Lastly we come to generic items, not necessarily V-Rod related, but which are a good idea to have around the garage. First is a good pair of safety glasses. Retaining rings have a nasty habit of popping off pliers, and ending up with one in the eye is not my idea of fun. Mechanics gloves are useful for keeping your fingers from getting torn and/or filthy; and are essential when working on hot items. A stainless steel parts dish, with a magnetic base, is ideal for keeping loose fasteners and small parts from rolling under your spouse's car.
 

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Yeah, but what if...
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Holy crap! Great post! Thanks for all that information.
 

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backcracker
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735 Posts
Nice post!! A box of rubber/latex gloves helps keep the chrome clean when you are playing with everything as well.
 

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Banned
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12,582 Posts
Good Stuff!ll take a set of the Shortie Allen's Please! :thumb:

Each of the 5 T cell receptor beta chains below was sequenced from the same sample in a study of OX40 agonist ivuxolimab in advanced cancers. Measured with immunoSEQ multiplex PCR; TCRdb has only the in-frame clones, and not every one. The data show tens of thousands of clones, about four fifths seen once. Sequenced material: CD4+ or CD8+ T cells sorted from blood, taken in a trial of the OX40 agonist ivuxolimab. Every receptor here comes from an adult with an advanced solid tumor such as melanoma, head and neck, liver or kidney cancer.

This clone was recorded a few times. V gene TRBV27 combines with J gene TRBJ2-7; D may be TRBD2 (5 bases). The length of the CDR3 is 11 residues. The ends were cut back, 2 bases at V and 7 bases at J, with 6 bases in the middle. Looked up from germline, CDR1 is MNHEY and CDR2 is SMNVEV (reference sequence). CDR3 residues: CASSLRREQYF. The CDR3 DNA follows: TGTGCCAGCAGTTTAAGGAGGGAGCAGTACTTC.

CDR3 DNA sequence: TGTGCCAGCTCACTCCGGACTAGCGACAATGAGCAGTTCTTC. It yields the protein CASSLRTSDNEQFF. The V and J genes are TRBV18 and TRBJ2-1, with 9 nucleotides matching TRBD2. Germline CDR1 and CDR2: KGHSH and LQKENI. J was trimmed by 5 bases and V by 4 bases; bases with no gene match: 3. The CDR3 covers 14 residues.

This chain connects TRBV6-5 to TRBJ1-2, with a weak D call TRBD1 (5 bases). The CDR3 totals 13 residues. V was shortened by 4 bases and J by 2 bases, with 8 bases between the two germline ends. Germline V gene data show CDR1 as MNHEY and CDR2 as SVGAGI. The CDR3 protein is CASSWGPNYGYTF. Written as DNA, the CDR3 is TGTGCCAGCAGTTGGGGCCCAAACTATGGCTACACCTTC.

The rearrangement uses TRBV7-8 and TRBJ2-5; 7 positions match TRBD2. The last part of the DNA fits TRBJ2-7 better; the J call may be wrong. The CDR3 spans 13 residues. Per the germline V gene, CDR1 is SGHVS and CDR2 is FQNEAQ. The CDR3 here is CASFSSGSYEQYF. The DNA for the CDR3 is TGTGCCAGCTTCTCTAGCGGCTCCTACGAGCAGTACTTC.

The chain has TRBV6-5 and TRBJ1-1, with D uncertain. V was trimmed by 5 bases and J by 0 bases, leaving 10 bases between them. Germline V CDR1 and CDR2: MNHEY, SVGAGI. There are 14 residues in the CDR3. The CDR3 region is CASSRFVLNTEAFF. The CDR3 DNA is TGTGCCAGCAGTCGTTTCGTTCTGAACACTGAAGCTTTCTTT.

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ctvrod said:
Sears:
10% off saturday 9-12am with free shipping.
Thanks You Guys! :thumb:
 

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Pete K
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192 Posts
Along with loctite, Anti-sieze and liquid teflon (made by permatex) are , in my opinion, must haves. Anti-sieze lets things come apart in the future and liquid teflon is the best sealant I have used. When other sealers fail this one fixes the problem.
 

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nice post have to get my 2 cents in or is that 200 in HD world. for lol you need a left handed muffler bearing wrench, but for real the other day i was at my local ace and i dont know what made me think of it but what works great for adjusting shocks is those plastic handles belt pipe wrench you seen the package with a big and lil one on the cheap. another thought would be a thread dedecated to lil shortcut and tips for everything from vrod to how to get the stain out of your undies after asshole cut you off at 40 mph
 

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Posting From The Pub